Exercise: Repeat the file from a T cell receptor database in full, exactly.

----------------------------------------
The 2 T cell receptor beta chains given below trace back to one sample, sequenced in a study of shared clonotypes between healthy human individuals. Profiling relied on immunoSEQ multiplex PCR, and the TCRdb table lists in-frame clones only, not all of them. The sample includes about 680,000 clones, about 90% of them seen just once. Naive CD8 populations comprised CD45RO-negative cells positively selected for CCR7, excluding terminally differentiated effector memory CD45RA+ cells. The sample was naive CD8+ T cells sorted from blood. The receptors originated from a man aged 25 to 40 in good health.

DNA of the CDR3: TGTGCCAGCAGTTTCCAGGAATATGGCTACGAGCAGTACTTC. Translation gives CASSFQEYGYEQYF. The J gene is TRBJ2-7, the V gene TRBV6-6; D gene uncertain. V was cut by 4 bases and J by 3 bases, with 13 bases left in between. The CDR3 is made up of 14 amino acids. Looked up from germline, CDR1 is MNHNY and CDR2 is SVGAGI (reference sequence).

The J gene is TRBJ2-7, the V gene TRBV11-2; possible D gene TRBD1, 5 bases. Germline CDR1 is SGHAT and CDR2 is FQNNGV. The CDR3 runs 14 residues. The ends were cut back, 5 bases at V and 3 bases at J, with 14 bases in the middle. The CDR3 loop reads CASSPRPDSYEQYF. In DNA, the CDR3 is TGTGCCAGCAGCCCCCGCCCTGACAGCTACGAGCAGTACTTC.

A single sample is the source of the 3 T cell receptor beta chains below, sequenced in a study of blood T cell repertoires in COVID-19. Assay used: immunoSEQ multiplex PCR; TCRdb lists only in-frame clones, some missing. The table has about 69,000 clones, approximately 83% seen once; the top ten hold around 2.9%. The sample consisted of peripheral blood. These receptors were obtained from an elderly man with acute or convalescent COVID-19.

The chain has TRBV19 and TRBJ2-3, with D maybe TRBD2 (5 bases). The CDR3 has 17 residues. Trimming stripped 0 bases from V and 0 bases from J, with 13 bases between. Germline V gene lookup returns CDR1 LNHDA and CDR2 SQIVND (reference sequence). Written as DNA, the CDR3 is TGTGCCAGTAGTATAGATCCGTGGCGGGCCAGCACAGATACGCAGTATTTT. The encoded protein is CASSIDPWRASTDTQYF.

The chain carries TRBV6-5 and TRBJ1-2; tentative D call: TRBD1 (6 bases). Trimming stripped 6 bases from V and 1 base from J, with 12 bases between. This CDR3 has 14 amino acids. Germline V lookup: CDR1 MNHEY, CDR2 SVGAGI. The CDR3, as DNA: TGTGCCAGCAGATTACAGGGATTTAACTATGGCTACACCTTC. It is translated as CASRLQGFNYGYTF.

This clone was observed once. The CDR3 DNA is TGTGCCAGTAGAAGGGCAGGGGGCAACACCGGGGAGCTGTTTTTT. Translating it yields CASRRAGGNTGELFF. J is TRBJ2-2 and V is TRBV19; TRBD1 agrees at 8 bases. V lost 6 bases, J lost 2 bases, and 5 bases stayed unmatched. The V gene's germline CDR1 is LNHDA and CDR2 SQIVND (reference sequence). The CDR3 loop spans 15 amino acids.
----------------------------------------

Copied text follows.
The 2 T cell receptor beta chains given below trace back to one sample, sequenced in a study of shared clonotypes between healthy human individuals. Profiling relied on immunoSEQ multiplex PCR, and the TCRdb table lists in-frame clones only, not all of them. The sample includes about 680,000 clones, about 90% of them seen just once. Naive CD8 populations comprised CD45RO-negative cells positively selected for CCR7, excluding terminally differentiated effector memory CD45RA+ cells. The sample was naive CD8+ T cells sorted from blood. The receptors originated from a man aged 25 to 40 in good health.

DNA of the CDR3: TGTGCCAGCAGTTTCCAGGAATATGGCTACGAGCAGTACTTC. Translation gives CASSFQEYGYEQYF. The J gene is TRBJ2-7, the V gene TRBV6-6; D gene uncertain. V was cut by 4 bases and J by 3 bases, with 13 bases left in between. The CDR3 is made up of 14 amino acids. Looked up from germline, CDR1 is MNHNY and CDR2 is SVGAGI (reference sequence).

The J gene is TRBJ2-7, the V gene TRBV11-2; possible D gene TRBD1, 5 bases. Germline CDR1 is SGHAT and CDR2 is FQNNGV. The CDR3 runs 14 residues. The ends were cut back, 5 bases at V and 3 bases at J, with 14 bases in the middle. The CDR3 loop reads CASSPRPDSYEQYF. In DNA, the CDR3 is TGTGCCAGCAGCCCCCGCCCTGACAGCTACGAGCAGTACTTC.

A single sample is the source of the 3 T cell receptor beta chains below, sequenced in a study of blood T cell repertoires in COVID-19. Assay used: immunoSEQ multiplex PCR; TCRdb lists only in-frame clones, some missing. The table has about 69,000 clones, approximately 83% seen once; the top ten hold around 2.9%. The sample consisted of peripheral blood. These receptors were obtained from an elderly man with acute or convalescent COVID-19.

The chain has TRBV19 and TRBJ2-3, with D maybe TRBD2 (5 bases). The CDR3 has 17 residues. Trimming stripped 0 bases from V and 0 bases from J, with 13 bases between. Germline V gene lookup returns CDR1 LNHDA and CDR2 SQIVND (reference sequence). Written as DNA, the CDR3 is TGTGCCAGTAGTATAGATCCGTGGCGGGCCAGCACAGATACGCAGTATTTT. The encoded protein is CASSIDPWRASTDTQYF.

The chain carries TRBV6-5 and TRBJ1-2; tentative D call: TRBD1 (6 bases). Trimming stripped 6 bases from V and 1 base from J, with 12 bases between. This CDR3 has 14 amino acids. Germline V lookup: CDR1 MNHEY, CDR2 SVGAGI. The CDR3, as DNA: TGTGCCAGCAGATTACAGGGATTTAACTATGGCTACACCTTC. It is translated as CASRLQGFNYGYTF.

This clone was observed once. The CDR3 DNA is TGTGCCAGTAGAAGGGCAGGGGGCAACACCGGGGAGCTGTTTTTT. Translating it yields CASRRAGGNTGELFF. J is TRBJ2-2 and V is TRBV19; TRBD1 agrees at 8 bases. V lost 6 bases, J lost 2 bases, and 5 bases stayed unmatched. The V gene's germline CDR1 is LNHDA and CDR2 SQIVND (reference sequence). The CDR3 loop spans 15 amino acids.